Associates of Sherlock Holmes

Excellent premise and execution. Let’s see if we can get an interview to follow.

Associates of Sherlock Holmes edited by George Mann, Titan Books, August 2016

378pp £7.99

Reviewed by Adrian Middleton

In recent years Titan Books have established themselves as the premium publisher of Sherlock Holmes books. While their line of reprints has occasionally been questionable, their modern retellings have been largely successful ventures, capturing the spirit and enthusiasm of fans, and reminding us that Holmes is as effective a brand as any modern phenomenon, be it Doctor Who or Star Trek.

Associates of Sherlock Holmes
is the third such anthology edited by George Mann, with a fourth volume – The Further Associates of Sherlock Holmes – in the works. I will not, however, treat this review as one of the third in a series, but rather as a stand alone book. 

The premise is a simple one – these are short stories told by people who appeared in the canonical adventures of Sherlock Holmes, as such they are character studies which flesh out the sparse detail recounted in Doctor Watson’s narratives, bringing an extra dimension to the world in which the Great Detective resides. 

These tales do not always place Holmes as the centre of attention, not should they, but instead they give us to see he and his methods through the eyes of different observers, many of whom will be familiar to the followers of the original Holmes.

There is the one weakness to this volume – that without some knowledge of canon you may not be tempted to read this book. It is a real pity, because not knowing the characters is far from problematic – each tale stands alone and can be enjoyed without any specialist knowledge.

If, however, you do happen to be a Sherlockian, then this volume is one of the best examples of ‘the game’ that I have seen in recent years, with each tale crafted from the clues laid down by Conan Doyle in a manner reminiscent of a Baring-Gould or a Dickson Carr. 

For those who are Sherlockians, my reviews makes advance mention of the associates in each story – not to spoiler you but rather to provide an aide memoir that might help you choose this volume over others, because it is very much worthwhile.

The River of Silence by Lyndsay Faye starts the game by reintroducing Inspector Stanley Hopkins from The Adventure of the Black Peter, revealing his origins and his place in the great detective’s affections. 

Pure Swank
by James Lovegrove makes some clever deductions concerning Barker, Holmes’ hated rival on the Surrey Shore who appeared in The Adventure of the Retired Colourman.

Tim Pratt’s Heavy Game in the Pacific Northwest sees a Holmes-free hunting trip through the eyes of Colonel Sebastian Moran, henchman to Moriarty and the principal villain of The Empty House.

Jaine Fenn’s A Dormitory Haunting reintroduces The Adventure of the Copper Beeches‘ Miss Violet Hunter in her later years as the head of a private school, proving that Holmes’ faith in her capabilities was well-placed.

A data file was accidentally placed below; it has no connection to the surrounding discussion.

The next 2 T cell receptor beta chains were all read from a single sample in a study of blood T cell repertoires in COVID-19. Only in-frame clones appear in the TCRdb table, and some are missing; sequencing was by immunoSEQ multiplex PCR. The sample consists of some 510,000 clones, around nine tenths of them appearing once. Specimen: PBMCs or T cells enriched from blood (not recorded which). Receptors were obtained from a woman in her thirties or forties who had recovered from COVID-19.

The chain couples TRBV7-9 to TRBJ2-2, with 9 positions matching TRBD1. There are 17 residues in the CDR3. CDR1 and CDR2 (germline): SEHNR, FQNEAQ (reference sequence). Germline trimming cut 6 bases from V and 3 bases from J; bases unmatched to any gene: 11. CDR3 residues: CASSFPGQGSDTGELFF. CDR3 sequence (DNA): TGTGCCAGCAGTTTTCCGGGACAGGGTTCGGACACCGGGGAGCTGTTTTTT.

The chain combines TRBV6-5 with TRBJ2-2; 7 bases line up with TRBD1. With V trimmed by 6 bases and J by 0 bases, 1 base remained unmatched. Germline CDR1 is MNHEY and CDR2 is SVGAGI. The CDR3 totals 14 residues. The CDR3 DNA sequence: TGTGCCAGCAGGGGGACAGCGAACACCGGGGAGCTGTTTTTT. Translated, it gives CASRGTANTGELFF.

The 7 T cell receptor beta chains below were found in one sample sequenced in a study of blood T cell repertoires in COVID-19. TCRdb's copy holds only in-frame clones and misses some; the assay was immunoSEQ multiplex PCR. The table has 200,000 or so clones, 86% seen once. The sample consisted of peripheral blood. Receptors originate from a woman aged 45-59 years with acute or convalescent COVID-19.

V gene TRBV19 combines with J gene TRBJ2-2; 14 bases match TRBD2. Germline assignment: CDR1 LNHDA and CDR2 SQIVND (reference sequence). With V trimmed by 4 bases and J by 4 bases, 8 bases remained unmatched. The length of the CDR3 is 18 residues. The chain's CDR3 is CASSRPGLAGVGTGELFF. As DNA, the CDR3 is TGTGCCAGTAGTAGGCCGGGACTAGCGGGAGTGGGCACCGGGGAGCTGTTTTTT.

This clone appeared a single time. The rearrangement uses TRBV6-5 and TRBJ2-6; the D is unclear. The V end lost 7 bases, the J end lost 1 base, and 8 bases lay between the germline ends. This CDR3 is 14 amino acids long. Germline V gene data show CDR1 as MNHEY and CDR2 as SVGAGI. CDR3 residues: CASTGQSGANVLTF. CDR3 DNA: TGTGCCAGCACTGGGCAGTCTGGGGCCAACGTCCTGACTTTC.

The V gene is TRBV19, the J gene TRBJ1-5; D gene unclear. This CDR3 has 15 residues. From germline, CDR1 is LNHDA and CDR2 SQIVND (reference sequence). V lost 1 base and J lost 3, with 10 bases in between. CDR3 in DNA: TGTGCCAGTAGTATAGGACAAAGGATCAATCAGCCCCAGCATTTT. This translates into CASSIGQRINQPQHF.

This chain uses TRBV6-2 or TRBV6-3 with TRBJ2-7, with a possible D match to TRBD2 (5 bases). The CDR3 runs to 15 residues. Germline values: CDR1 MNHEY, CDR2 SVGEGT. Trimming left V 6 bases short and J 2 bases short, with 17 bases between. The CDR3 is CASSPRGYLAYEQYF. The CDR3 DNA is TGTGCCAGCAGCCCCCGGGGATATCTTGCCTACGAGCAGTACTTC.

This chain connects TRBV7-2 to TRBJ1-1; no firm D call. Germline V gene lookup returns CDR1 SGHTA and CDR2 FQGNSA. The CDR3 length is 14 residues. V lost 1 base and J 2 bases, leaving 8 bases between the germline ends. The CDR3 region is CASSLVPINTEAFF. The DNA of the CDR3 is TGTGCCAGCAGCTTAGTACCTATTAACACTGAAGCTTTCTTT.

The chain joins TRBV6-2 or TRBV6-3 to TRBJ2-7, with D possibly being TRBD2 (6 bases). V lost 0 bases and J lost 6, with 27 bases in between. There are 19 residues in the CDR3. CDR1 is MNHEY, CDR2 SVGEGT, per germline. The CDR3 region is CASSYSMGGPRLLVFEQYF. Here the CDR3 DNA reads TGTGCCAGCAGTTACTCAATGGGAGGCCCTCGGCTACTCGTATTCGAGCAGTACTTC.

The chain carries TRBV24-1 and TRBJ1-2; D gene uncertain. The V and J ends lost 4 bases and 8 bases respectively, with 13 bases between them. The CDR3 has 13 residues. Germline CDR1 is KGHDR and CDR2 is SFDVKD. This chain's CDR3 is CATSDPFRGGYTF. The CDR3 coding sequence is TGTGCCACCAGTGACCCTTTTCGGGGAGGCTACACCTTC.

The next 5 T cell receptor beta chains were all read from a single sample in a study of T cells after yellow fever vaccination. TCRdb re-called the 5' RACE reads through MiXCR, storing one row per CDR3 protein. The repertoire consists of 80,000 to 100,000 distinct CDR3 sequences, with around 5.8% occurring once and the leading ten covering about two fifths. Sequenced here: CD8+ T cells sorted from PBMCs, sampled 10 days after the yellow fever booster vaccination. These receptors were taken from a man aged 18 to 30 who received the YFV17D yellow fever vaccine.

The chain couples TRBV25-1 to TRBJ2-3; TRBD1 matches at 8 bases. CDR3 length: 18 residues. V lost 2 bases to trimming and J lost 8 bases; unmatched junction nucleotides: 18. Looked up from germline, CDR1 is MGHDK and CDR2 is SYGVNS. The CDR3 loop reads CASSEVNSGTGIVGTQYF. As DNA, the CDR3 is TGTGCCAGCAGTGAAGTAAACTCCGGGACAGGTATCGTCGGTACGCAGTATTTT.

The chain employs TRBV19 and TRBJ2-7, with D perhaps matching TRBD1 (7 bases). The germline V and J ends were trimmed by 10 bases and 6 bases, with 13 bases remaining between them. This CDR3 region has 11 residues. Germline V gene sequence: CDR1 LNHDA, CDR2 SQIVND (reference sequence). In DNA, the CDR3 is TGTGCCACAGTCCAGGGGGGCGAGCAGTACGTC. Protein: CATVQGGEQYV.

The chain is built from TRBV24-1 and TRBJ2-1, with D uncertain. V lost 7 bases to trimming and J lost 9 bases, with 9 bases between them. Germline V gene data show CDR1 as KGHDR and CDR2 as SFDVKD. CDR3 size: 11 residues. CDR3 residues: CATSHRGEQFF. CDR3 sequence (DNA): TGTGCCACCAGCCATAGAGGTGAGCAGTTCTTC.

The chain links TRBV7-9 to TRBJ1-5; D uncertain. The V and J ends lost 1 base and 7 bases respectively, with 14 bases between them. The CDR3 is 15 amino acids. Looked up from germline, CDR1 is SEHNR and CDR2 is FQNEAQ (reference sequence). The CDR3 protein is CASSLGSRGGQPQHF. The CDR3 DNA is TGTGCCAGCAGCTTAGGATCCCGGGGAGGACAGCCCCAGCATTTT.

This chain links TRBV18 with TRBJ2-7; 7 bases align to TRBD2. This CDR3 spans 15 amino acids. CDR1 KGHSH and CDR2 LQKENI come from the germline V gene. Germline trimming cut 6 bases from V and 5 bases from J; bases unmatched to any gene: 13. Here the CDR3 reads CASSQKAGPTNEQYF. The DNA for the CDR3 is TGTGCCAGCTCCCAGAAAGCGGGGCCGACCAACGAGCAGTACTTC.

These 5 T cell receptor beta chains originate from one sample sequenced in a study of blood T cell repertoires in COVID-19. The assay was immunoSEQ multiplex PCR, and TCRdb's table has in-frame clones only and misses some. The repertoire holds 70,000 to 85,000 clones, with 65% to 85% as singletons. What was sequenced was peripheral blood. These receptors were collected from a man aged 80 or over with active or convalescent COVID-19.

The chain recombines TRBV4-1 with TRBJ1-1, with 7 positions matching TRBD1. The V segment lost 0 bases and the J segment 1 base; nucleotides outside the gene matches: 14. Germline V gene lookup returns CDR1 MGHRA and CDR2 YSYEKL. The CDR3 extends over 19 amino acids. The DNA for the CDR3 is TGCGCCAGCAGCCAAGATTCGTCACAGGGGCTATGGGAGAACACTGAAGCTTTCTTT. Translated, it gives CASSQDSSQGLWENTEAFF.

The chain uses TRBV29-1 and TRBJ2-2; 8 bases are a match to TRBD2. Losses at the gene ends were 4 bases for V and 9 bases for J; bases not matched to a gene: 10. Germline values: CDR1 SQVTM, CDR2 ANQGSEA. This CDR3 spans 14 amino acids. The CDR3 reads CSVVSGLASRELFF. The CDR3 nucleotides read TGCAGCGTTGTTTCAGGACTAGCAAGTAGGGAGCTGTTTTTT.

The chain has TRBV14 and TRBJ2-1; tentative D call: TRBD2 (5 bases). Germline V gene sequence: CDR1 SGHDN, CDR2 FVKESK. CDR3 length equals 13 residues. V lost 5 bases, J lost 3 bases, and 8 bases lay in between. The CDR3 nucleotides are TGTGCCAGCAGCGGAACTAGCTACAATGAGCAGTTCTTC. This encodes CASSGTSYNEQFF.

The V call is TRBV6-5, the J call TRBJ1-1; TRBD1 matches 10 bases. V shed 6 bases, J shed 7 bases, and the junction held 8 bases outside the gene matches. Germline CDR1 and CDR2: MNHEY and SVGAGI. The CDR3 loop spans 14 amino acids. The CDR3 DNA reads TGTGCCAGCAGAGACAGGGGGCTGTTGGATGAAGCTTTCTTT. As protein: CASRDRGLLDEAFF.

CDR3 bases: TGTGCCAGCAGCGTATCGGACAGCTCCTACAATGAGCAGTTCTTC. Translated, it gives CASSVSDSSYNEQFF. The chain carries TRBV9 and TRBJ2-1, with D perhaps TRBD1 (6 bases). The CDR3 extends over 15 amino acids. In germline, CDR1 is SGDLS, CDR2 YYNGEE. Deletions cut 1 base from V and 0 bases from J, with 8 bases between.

Ian Edgington’s The Case of the Previous Tenant sees Inspector Baynes of the Surrey Constabulary (from The Adventure of the Wisteria Lodge) come to the rescue.

Set in Paris, Cavan Scott’s Nor Hell a Fury brings A Scandal in Bohemia‘s Irene Adler into a new controversy that might change the way readers look at Holmes and Watson forever.

Andy Lane’s The Case of the Haphazard Marksman is recounted by Langdale Pike (from The Adventure of the Three Gables) who regales us with the details of a new and untold case for Holmes.

Jonathan Barnes brings to life The Adventure of the Creeping Man‘s afflicted scientist, Professor Presbury, in a tale of espionage, obsession, and the deeper consequences of his original appearance in The Presbury Papers.

Willie Meikle chooses Holmes’ undercover assistant, Shinwell Johnson, who gave assistance in The Adventure of the Illustrious Client and other untold tales, as the protagonist of A Flash in the Pan, a story that might involve a little photography along the way.

In The Vanishing Snake, Jeffrey Thomas reacquaints Holmes and Watson with Miss Helen Stoner in a direct sequel to The Adventure of the Speckled Band.

Simon Bucher-Jones’ A Family Resemblance brings us an account of a conversation between the brothers Holmes and Moriarty from the memoirs of Mycroft Holmes himself.

Kara Dennison’s Page Turners provides us with a glimpse into the life of Holmes’ most overlooked of assistants, Billy the Page.

Finally, Nick Kyme’s Peeler tells of a rather gruesome case which may well have been the last time Holmes, Watson and inspector Lestrade worked together.

While there is not a clunker among them, I can honestly say that I enjoyed all but one of these thirteen tales, and I shall not single it out for negative attention, because each story has a different approach and different strengths, each of which will perhaps appeal to a different kind of reader.

My one regret is the list of authors – they feel drawn from a common stable, and I’ve seen some of these writers time and again in books of this kind – I do enjoy their work immensely, but some more names wouldn’t go amiss in future volumes.  A mix of fresh blood and of pastiche writers from the past would be ideal – there are plenty of great pastiche writers out there who could do with some acknowledgement in a mainstream publication. 

I would, paradoxically, also like to have seen a story by the editor himself. That or at the very least a proper foreword. George Mann is an accomplished writer of Sherlockiana, and I always like the opportunity to see what an editor has in mind when he puts together an anthology. That said, it is good to see a sequel is already in the works. I look forward to it.


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